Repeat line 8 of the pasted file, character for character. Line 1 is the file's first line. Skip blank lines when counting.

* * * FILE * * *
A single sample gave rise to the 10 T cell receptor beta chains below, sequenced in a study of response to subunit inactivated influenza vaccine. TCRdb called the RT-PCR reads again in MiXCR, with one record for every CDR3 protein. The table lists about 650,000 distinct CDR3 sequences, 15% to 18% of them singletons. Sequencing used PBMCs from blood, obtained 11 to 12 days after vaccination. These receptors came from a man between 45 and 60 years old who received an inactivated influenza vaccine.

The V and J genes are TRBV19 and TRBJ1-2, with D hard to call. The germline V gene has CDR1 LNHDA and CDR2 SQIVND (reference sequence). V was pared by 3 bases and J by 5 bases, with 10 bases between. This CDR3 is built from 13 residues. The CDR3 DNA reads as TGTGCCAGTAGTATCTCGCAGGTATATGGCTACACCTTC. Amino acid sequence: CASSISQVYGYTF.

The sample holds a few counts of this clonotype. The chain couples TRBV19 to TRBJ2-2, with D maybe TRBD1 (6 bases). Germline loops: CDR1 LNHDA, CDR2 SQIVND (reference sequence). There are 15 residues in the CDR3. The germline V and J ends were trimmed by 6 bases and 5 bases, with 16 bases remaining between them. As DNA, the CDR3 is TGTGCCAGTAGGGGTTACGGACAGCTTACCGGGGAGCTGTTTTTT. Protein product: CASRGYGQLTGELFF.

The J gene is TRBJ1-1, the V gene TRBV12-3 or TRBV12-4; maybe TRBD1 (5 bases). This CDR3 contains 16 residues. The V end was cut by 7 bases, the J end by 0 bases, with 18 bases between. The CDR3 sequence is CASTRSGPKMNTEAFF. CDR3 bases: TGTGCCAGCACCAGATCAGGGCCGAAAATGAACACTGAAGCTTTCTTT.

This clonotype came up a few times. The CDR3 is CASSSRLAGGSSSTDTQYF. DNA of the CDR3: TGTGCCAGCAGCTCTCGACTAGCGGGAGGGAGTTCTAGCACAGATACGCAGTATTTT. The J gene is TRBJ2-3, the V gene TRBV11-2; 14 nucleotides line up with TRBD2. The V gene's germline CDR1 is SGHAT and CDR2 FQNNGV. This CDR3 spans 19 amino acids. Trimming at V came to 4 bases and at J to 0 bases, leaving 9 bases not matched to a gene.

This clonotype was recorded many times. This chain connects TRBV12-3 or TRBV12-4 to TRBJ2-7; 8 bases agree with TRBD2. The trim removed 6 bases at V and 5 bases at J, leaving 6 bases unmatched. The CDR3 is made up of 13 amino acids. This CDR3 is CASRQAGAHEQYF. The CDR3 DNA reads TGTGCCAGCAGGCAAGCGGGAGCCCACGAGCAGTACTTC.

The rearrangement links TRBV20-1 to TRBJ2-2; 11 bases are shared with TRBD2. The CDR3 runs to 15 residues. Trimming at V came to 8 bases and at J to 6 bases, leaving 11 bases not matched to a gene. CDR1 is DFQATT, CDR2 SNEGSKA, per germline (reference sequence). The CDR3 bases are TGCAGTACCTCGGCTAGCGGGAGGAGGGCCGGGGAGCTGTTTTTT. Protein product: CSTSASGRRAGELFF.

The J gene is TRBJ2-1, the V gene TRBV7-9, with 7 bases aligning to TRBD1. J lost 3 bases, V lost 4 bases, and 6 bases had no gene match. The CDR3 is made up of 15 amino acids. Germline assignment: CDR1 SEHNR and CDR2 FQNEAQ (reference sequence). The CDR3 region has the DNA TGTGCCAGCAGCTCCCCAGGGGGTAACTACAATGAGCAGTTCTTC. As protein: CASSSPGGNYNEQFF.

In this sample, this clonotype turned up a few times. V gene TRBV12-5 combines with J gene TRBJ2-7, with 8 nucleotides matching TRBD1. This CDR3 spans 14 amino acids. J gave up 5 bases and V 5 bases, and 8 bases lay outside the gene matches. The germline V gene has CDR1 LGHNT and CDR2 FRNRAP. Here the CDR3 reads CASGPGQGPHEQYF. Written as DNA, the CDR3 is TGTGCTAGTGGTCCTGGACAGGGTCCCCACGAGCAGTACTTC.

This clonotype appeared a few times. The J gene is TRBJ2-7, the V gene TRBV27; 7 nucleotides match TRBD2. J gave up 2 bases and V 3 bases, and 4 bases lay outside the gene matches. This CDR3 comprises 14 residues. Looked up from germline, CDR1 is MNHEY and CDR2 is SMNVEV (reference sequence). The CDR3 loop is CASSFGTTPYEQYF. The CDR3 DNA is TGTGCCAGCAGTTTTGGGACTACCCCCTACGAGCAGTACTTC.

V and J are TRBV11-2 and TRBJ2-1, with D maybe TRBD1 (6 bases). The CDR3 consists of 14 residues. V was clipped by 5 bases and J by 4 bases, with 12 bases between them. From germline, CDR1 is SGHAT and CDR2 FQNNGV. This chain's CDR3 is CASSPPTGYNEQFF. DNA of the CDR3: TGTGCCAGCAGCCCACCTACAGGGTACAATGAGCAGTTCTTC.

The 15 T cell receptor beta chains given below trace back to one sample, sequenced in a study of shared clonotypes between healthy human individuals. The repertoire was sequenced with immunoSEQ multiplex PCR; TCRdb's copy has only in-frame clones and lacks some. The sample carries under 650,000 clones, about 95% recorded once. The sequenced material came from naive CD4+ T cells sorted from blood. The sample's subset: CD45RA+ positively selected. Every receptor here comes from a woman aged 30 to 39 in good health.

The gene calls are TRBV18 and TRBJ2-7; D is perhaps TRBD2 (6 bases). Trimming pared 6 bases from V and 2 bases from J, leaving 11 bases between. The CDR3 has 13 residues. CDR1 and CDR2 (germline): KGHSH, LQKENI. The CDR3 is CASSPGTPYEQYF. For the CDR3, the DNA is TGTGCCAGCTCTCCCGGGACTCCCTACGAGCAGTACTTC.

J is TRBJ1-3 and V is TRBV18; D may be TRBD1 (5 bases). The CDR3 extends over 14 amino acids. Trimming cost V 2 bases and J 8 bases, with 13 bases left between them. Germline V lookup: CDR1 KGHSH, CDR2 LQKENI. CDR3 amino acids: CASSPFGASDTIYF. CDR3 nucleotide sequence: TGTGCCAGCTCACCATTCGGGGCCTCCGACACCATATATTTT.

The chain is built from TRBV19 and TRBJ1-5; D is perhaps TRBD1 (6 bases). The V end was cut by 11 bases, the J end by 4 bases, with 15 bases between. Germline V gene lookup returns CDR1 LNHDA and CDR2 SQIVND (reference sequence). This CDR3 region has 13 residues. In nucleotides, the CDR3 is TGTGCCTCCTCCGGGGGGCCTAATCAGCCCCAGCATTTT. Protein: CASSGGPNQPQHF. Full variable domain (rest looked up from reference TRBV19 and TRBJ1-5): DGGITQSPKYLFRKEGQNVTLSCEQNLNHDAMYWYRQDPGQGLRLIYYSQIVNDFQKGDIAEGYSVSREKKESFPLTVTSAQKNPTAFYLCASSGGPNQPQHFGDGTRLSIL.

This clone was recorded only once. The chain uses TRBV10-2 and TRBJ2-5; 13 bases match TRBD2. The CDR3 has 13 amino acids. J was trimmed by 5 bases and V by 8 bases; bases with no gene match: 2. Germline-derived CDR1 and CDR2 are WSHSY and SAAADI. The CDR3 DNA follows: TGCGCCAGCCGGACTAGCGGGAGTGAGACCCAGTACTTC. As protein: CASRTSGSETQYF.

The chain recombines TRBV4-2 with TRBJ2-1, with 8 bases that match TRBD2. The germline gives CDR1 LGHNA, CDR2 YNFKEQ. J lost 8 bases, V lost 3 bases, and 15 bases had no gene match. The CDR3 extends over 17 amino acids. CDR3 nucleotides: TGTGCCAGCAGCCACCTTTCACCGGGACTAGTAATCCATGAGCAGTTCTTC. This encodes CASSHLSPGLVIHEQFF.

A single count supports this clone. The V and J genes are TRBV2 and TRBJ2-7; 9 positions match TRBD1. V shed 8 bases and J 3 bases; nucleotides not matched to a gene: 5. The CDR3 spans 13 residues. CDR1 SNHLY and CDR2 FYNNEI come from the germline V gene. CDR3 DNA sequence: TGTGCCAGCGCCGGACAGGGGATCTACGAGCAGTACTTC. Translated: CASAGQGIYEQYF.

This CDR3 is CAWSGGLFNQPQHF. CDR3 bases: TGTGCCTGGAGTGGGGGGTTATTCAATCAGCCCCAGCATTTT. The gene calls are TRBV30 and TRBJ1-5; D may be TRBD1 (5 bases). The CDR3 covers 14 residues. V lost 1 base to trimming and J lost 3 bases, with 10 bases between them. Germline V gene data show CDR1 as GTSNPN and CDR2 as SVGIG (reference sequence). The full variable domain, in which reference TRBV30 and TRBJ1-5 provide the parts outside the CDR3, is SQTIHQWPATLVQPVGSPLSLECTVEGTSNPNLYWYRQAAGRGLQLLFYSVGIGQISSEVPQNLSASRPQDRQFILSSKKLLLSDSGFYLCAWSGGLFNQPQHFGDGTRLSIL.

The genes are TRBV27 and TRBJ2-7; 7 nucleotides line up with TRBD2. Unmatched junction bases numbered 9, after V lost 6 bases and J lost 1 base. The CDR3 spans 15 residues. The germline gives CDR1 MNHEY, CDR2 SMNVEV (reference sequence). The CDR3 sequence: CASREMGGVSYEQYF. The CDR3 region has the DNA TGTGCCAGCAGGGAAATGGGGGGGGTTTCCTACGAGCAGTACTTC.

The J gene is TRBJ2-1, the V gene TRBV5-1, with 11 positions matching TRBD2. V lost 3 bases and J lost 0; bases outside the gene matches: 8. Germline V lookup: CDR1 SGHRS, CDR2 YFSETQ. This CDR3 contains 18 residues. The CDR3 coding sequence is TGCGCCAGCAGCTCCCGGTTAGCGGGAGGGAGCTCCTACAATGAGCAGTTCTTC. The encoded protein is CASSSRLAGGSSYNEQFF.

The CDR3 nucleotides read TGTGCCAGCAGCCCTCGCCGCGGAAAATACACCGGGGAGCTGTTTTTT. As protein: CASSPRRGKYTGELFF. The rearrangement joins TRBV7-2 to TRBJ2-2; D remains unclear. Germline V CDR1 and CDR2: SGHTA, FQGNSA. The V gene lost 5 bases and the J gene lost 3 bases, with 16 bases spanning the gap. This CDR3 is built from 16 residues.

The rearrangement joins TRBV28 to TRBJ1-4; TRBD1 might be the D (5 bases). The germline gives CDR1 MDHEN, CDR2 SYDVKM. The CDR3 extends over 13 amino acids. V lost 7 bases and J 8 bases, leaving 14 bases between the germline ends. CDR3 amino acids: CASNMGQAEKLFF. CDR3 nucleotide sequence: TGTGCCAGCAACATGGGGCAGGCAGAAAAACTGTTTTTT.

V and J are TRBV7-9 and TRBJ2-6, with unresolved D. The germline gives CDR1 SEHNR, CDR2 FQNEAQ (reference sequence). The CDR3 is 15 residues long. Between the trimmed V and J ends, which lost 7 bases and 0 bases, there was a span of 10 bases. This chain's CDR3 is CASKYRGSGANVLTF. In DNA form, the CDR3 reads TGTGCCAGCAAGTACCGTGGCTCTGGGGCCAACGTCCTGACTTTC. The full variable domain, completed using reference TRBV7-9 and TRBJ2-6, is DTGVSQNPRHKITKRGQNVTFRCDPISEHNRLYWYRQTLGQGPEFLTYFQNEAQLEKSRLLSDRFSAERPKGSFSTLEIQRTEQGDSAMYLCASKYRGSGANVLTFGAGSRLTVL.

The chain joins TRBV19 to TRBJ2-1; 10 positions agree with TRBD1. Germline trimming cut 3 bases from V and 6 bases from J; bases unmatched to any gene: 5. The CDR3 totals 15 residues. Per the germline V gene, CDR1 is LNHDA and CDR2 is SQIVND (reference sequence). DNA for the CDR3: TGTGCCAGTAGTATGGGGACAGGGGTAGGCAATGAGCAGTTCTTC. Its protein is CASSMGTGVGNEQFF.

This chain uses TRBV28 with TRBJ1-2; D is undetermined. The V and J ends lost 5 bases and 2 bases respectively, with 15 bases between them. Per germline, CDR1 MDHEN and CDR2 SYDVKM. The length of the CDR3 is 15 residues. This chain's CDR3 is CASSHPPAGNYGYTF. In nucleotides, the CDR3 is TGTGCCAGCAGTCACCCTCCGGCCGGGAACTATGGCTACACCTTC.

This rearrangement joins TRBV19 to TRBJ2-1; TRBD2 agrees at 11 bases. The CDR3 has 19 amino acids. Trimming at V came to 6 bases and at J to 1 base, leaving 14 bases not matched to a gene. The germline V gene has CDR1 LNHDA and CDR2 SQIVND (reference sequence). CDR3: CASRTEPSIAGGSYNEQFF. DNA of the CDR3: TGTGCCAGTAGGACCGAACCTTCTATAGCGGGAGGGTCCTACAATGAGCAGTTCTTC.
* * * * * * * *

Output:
The J gene is TRBJ2-1, the V gene TRBV7-9, with 7 bases aligning to TRBD1. J lost 3 bases, V lost 4 bases, and 6 bases had no gene match. The CDR3 is made up of 15 amino acids. Germline assignment: CDR1 SEHNR and CDR2 FQNEAQ (reference sequence). The CDR3 region has the DNA TGTGCCAGCAGCTCCCCAGGGGGTAACTACAATGAGCAGTTCTTC. As protein: CASSSPGGNYNEQFF.